The reduced genome and cell sizes of some “Ca. Actinomarinales” and their worldwide distribution have been known for some years (9, 10). They are the only known exclusively marine, free-living, planktonic Actinobacteria (9) since the other, distantly related, marine pelagic Actinobacteria, the Acidimicrobiales (11), are also found abundantly in freshwater lakes. To our knowledge, the only report of “Ca. Actinomarinales” outside the global ocean was in the South Basin of the brackish Caspian Sea (ca. 1.5% salinity) (12). In a previous work (9), a single composite genome was assembled from a collection of metagenomic fosmids from the Mediterranean deep chlorophyll maximum (DCM) (9). The 16S rRNA could be found among the fosmids and was affiliated with the formerly described marine Actinobacteria clade (13). The cells were characterized by fluorescent in situ hybridization (FISH) and flow cytometry and described as the smallest free-living bacteria (9). The admittedly chimeric genome reconstructed from the fosmids indicated a very small size, and it had very small intergenic spacers and also very low GC content (the lowest value found for any actinobacterium) (9). The subclass “Candidatus Actinomarinidae,” order “Candidatus Actinomarinales,” suborder “Candidatus Actinomarineae,” family “Candidatus Actinomarinaceae,” and species “Candidatus Actinomarina minuta” were proposed to accommodate this single reconstructed genome (9). However, because of its chimeric features, it was not included in the Genome Taxonomy Database (GTDB) (14). Presently, the corresponding class in GTDB is Acidimicrobiia. Until 2019, only a few genomes assembled from metagenomes (MAGs) had been included within this clade (15, 16). However, a large collection of single-amplified genomes (SAGs) from the tropical and subtropical euphotic ocean has been recently released providing insights into the heterogeneity and genomic composition of the marine microbiome (17). Among them, almost 200 new genomes were classified as “Candidatus Actinomarina.”
We have conducted a phylogenomic analysis indicating the presence of five different genera (average nucleotide identity [ANI] of <70%). Clustering closely related genomes allowed us to reconstruct the first complete genomes and, in this way, conduct comparative genomic analysis. The results provide information into the genomic makeup, ecogenomics, microdiversity, and evolutionary dynamics of this diverse group of microbes. On the basis of these analyses, we propose the establishment of new genera plus a more accurate description of the previously proposed “Ca. Actinomarina.”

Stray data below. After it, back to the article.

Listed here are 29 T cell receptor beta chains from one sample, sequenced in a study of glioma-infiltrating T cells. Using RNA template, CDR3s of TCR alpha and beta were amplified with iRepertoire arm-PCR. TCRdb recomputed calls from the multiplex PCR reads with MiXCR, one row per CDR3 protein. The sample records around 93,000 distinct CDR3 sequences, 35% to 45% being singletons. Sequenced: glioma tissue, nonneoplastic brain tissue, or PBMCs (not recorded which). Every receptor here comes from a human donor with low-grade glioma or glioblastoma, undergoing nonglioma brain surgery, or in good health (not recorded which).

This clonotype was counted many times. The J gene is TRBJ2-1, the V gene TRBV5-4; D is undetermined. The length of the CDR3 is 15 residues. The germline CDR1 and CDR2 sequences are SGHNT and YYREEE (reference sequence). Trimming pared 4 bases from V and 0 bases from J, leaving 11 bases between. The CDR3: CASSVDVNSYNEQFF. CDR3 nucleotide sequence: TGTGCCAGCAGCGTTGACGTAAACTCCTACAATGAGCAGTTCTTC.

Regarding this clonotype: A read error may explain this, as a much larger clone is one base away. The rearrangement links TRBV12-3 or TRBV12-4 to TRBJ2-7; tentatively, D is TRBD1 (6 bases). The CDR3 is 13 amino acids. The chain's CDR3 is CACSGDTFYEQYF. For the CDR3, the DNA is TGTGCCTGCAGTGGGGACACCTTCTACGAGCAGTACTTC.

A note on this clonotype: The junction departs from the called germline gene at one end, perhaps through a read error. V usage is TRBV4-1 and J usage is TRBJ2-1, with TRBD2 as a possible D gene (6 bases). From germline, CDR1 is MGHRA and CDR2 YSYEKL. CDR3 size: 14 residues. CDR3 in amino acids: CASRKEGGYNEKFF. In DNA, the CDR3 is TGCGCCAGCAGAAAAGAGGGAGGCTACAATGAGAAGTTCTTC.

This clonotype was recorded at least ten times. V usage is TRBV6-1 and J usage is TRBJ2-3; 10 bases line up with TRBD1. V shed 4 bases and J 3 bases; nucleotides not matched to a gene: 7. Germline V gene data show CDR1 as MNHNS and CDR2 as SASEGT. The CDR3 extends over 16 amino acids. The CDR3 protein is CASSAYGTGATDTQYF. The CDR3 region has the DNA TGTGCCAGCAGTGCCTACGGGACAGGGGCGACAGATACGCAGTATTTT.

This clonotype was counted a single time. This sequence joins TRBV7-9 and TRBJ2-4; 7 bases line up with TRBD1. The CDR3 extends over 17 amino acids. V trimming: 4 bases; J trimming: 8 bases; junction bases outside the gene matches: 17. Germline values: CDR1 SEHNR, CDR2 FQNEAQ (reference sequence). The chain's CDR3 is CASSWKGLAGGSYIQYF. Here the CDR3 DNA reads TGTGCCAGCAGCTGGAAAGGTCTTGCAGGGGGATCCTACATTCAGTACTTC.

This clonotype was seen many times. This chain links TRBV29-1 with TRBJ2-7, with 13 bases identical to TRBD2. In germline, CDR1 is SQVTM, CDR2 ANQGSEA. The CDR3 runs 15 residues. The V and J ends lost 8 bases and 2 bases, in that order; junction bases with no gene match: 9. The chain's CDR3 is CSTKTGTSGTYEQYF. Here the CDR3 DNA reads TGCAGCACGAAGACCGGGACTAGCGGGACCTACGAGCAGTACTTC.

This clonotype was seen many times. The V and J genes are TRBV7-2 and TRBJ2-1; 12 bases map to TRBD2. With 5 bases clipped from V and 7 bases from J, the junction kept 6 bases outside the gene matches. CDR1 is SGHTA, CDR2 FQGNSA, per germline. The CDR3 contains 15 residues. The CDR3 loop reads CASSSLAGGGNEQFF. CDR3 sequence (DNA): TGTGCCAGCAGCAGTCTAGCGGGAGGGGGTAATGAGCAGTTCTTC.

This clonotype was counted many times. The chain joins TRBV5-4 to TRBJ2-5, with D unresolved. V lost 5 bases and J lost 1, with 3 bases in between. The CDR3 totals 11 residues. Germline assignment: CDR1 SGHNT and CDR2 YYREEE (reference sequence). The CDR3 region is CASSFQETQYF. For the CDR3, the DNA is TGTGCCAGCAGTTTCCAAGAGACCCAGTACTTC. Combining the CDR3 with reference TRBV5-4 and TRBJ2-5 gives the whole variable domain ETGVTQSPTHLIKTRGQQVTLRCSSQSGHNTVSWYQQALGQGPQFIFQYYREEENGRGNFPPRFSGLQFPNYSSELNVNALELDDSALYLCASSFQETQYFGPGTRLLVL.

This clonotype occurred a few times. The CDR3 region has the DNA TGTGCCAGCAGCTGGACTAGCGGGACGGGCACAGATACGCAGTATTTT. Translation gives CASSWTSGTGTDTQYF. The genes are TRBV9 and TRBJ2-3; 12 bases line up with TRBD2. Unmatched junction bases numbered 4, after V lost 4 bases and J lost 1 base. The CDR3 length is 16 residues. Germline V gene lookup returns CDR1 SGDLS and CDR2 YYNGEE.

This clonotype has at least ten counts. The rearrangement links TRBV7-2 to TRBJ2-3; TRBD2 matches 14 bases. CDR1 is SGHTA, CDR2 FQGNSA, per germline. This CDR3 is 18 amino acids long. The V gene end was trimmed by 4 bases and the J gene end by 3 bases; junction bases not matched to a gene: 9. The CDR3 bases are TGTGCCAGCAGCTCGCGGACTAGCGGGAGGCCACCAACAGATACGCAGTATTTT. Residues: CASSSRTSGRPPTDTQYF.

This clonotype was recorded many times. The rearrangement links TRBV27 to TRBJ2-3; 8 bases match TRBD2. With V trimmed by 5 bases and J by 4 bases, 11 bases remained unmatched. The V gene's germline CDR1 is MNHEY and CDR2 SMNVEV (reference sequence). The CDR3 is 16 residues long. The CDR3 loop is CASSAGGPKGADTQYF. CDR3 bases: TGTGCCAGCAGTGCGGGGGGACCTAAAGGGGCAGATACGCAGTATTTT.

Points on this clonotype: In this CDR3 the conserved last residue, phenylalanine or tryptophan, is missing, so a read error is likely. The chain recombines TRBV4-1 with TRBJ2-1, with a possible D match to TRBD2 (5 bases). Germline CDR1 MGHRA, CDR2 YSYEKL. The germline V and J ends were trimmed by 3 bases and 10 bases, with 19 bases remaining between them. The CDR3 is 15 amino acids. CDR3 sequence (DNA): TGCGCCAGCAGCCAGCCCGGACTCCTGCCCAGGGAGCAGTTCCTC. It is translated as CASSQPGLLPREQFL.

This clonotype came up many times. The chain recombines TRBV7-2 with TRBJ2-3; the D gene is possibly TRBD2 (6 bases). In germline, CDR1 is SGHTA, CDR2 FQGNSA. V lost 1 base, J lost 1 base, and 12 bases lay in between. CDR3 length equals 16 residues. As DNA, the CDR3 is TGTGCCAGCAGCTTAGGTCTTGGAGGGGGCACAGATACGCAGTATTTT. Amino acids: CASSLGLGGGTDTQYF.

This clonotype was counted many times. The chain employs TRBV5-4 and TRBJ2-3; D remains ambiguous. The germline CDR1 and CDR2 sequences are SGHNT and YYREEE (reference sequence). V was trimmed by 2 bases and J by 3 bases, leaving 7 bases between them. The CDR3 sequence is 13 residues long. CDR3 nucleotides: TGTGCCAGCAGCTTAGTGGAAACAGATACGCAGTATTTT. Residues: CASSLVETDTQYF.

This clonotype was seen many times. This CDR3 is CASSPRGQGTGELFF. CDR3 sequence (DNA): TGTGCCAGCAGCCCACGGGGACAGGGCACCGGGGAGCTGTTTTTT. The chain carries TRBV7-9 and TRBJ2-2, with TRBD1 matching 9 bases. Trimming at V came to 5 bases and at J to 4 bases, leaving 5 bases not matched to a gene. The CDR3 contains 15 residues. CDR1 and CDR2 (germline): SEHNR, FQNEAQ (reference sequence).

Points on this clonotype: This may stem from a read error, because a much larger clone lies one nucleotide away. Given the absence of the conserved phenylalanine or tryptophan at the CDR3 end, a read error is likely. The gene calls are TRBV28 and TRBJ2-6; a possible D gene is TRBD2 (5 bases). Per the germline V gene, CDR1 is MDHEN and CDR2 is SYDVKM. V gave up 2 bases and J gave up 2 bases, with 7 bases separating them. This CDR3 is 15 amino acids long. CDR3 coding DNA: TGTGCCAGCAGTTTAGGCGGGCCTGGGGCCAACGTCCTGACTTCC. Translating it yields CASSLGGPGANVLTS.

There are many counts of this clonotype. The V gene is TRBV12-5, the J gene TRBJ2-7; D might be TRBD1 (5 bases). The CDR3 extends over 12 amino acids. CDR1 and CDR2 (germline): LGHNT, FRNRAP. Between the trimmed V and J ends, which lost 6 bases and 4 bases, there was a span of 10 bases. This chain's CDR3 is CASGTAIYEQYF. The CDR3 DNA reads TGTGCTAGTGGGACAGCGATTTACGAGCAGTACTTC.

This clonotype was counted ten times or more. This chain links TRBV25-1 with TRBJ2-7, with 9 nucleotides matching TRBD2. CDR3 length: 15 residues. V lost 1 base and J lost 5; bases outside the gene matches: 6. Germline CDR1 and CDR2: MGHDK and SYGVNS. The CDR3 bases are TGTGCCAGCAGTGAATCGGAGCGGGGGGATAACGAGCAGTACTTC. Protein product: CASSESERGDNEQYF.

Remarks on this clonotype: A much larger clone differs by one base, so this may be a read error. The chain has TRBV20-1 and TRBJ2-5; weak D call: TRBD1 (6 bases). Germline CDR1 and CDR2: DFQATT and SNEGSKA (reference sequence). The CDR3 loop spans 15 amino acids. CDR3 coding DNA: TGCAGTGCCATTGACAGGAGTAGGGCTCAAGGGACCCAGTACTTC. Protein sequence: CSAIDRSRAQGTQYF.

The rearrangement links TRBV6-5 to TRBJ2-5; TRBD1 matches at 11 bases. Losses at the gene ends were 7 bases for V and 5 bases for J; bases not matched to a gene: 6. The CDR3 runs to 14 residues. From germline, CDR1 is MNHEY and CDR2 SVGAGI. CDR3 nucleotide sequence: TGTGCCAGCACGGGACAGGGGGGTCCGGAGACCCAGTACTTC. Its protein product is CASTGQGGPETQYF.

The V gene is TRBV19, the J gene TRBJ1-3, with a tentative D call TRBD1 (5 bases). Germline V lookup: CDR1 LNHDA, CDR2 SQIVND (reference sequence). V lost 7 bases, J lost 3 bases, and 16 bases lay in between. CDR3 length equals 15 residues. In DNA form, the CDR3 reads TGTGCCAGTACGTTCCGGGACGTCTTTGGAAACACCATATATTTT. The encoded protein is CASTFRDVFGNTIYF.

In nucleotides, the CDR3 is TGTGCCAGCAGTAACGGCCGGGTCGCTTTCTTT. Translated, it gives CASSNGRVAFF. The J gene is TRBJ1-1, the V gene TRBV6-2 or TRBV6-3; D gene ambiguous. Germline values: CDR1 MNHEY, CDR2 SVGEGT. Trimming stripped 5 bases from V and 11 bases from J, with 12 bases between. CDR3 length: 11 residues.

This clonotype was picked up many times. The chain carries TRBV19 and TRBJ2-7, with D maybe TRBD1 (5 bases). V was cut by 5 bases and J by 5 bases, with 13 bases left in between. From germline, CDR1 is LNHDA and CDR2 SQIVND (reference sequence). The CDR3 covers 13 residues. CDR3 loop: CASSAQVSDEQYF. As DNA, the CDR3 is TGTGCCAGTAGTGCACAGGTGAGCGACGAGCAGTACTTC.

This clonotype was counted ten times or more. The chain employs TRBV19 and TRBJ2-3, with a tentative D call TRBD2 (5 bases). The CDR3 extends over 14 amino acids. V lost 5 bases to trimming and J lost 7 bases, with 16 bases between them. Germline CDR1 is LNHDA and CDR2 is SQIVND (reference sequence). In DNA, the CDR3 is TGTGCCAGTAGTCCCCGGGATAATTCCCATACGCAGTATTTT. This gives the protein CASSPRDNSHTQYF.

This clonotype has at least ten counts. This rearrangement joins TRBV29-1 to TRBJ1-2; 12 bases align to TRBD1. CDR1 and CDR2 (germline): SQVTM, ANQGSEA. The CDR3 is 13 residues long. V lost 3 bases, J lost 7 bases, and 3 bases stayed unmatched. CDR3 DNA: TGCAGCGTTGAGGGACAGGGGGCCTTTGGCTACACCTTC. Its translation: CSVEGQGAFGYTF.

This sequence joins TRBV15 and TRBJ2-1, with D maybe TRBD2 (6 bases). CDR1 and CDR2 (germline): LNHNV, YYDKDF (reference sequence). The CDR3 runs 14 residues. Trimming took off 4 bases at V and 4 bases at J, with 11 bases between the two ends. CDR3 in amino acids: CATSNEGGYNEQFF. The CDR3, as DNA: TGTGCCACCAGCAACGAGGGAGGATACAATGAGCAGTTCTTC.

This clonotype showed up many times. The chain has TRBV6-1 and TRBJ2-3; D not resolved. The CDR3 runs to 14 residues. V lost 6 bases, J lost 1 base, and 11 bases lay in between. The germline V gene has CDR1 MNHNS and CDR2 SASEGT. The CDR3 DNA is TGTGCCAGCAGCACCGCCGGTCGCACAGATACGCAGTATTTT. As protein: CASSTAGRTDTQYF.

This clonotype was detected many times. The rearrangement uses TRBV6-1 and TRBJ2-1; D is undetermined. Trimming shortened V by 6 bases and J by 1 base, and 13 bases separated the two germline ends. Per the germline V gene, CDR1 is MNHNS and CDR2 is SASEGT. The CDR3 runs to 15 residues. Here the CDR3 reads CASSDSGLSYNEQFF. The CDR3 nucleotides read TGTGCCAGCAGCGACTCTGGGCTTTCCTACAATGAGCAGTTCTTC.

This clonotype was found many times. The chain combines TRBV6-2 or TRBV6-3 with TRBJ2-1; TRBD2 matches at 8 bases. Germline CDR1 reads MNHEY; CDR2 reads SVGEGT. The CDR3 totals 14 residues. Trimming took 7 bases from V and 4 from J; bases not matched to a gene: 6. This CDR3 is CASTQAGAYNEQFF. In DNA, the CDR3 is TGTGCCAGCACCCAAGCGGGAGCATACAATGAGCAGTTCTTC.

Phylogenomics of the order “Ca. Actinomarinales.”

To collect as much genomic diversity as possible and perform a phylogenomic classification of the whole clade, we collected all genomes corresponding to the class Acidimicrobiia according to the GTDB (Actinobacteria based on the NCBI classification) as well as several reference genomes from nearby classes (Actinobacteria, Coriobacteriia, and Themoleophilia) that have several representatives from marine and freshwater ecosystems. After removing those that did not pass the established quality criteria (>50% completeness and <5% contamination), a total of 1,814 genomes were used to perform a phylogenomic tree using 262 shared genes (see Fig. S1A in the supplemental material). In the end, 182 genomes (largely SAGs, together with seven MAGs [15, 16]) clustered in the same branch with “Ca. Actinomarina minuta,” classified within the order TMED189 in the GTDB nomenclature or “Ca. Actinomarinales” by the NCBI (see Table S1 in the supplemental material).
To compare and cluster the “Ca. Actinomarinales” genomes, we conducted a second phylogenomic analysis using genomes of the sister order Acidimicrobiales as an outgroup. Most genomes were clustered in four main branches, which seemed to represent putative genera based on ANI values of ca. 70%, named G1 to G4 (Fig. 1). A single SAG appeared as an outgroup (AG-439-N06, labeled G5 in Fig. 1). Most of the genomes of G1 come from a single sample collected at the Bermuda Atlantic Time-series Study (BATS) station (17) (highlighted with a red star in Fig. 1). To assign the first composite genome “Ca. Actinomarina minuta” derived from combining fosmid clones (9), we constructed a 16S rRNA gene tree (Fig. S1B), confirming the phylogenomic groups and identifying the 16S rRNA gene of the “Ca. Actinomarina” (9) within G2, for which we propose to retain this genus denomination.